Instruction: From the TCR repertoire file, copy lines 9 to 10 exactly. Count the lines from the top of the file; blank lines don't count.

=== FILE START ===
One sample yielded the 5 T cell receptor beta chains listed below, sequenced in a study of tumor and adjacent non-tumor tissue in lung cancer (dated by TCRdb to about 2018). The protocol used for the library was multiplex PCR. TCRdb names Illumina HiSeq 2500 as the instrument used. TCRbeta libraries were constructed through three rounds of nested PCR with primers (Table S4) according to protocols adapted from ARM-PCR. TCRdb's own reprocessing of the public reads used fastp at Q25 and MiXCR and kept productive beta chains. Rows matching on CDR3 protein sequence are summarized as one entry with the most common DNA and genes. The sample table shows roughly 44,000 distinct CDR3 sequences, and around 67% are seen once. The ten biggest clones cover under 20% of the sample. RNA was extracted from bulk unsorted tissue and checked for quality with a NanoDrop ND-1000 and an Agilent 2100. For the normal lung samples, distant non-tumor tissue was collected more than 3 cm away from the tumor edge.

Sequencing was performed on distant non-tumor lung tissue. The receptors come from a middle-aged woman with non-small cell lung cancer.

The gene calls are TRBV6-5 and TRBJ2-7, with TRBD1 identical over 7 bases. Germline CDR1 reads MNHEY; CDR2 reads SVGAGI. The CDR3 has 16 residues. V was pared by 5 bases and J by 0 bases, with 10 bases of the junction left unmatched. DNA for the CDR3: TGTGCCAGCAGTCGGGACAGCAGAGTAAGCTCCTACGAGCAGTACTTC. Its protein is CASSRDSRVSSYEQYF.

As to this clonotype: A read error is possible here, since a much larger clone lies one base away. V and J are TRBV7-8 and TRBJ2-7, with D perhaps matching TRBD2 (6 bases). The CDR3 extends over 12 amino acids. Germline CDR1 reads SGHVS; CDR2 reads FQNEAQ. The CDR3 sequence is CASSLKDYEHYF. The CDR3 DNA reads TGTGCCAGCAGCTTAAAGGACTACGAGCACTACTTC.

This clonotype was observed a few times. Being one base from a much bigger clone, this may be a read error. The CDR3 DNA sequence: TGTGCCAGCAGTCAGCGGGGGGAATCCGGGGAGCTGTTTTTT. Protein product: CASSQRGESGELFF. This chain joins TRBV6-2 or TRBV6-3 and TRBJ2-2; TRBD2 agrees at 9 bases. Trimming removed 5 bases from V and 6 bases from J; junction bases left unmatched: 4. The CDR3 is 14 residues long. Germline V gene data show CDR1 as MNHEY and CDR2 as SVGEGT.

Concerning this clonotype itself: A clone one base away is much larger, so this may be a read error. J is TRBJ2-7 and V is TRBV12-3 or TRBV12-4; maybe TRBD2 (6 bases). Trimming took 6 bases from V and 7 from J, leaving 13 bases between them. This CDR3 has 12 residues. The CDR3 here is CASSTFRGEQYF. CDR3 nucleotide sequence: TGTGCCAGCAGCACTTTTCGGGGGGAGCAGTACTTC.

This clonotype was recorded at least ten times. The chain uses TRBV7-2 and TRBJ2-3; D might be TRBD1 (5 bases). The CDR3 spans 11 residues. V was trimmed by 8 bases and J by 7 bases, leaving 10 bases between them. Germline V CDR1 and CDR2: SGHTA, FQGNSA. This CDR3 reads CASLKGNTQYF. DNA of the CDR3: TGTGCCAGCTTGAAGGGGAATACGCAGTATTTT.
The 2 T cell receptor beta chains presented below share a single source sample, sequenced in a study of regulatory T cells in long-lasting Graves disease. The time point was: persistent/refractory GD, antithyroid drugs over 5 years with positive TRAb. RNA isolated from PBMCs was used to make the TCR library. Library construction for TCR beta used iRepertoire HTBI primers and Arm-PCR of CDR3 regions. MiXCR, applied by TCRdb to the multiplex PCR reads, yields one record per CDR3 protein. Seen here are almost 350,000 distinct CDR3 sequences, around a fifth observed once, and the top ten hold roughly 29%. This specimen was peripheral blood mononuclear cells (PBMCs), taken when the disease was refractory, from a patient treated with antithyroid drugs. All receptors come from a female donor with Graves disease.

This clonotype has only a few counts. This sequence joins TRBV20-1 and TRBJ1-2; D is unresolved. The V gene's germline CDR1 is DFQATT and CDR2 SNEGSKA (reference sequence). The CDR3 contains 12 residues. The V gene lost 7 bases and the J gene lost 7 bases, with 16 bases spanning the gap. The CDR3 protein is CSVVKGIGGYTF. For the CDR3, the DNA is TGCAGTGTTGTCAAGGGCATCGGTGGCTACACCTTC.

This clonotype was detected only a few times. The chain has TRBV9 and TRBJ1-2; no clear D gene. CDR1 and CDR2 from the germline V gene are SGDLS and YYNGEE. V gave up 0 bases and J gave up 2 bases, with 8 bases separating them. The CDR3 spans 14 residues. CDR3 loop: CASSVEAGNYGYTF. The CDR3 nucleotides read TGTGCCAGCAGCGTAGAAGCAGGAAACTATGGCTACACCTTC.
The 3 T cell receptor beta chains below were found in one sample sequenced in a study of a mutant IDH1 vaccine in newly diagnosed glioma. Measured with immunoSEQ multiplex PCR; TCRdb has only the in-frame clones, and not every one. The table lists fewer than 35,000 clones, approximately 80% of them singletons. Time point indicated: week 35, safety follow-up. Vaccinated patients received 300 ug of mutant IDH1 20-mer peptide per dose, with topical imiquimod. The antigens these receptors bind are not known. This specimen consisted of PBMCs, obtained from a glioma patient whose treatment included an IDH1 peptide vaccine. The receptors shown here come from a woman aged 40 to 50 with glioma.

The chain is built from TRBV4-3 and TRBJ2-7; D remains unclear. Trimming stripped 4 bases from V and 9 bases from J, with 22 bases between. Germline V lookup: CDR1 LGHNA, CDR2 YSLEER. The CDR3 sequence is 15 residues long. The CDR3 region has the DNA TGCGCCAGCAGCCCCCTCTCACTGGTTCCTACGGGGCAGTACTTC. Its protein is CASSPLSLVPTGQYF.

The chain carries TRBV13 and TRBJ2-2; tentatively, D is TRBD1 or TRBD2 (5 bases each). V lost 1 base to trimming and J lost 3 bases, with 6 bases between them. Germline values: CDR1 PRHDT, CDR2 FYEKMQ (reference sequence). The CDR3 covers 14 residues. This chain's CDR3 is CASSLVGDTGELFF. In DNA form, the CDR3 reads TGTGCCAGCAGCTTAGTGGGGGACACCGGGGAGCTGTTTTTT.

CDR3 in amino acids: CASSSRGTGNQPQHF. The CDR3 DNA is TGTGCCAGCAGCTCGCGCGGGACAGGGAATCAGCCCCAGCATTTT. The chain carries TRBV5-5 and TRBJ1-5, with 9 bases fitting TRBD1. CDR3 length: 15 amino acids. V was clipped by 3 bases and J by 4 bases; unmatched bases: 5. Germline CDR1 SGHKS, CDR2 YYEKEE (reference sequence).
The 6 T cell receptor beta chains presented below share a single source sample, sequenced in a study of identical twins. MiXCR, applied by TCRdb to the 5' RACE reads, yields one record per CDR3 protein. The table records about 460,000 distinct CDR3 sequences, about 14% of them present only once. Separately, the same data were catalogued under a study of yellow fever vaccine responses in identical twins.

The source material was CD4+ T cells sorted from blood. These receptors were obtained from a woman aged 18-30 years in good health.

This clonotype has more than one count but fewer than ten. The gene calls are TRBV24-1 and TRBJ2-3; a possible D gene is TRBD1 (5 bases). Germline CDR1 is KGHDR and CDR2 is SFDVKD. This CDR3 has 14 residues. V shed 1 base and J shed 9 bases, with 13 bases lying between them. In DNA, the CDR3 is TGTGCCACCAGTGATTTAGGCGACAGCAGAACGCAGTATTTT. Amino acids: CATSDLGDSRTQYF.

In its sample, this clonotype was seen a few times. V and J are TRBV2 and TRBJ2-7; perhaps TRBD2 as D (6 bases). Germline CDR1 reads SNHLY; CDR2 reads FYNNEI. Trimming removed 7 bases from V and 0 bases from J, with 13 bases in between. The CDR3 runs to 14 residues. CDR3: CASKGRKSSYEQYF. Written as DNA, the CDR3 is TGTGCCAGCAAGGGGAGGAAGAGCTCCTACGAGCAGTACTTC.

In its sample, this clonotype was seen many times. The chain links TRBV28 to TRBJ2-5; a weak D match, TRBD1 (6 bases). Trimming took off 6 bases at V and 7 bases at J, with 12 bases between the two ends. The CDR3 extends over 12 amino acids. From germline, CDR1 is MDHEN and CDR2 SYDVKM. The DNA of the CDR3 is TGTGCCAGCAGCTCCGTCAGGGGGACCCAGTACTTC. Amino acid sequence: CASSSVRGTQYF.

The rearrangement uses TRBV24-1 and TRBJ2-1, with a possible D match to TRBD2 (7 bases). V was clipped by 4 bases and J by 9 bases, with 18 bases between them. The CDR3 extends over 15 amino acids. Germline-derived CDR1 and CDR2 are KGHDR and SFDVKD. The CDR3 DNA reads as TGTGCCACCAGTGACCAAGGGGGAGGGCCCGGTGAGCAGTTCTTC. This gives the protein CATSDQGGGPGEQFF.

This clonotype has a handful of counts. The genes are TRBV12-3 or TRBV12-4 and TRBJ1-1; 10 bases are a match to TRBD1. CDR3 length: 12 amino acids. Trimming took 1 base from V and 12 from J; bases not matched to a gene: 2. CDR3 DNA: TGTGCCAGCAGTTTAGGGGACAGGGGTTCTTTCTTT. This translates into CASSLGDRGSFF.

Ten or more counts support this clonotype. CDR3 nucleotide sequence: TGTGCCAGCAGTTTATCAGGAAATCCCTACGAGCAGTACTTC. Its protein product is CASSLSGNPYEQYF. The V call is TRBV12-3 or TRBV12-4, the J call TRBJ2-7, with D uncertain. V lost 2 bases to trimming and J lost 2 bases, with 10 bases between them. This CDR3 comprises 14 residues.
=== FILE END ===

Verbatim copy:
This clonotype has only a few counts. This sequence joins TRBV20-1 and TRBJ1-2; D is unresolved. The V gene's germline CDR1 is DFQATT and CDR2 SNEGSKA (reference sequence). The CDR3 contains 12 residues. The V gene lost 7 bases and the J gene lost 7 bases, with 16 bases spanning the gap. The CDR3 protein is CSVVKGIGGYTF. For the CDR3, the DNA is TGCAGTGTTGTCAAGGGCATCGGTGGCTACACCTTC.

This clonotype was detected only a few times. The chain has TRBV9 and TRBJ1-2; no clear D gene. CDR1 and CDR2 from the germline V gene are SGDLS and YYNGEE. V gave up 0 bases and J gave up 2 bases, with 8 bases separating them. The CDR3 spans 14 residues. CDR3 loop: CASSVEAGNYGYTF. The CDR3 nucleotides read TGTGCCAGCAGCGTAGAAGCAGGAAACTATGGCTACACCTTC.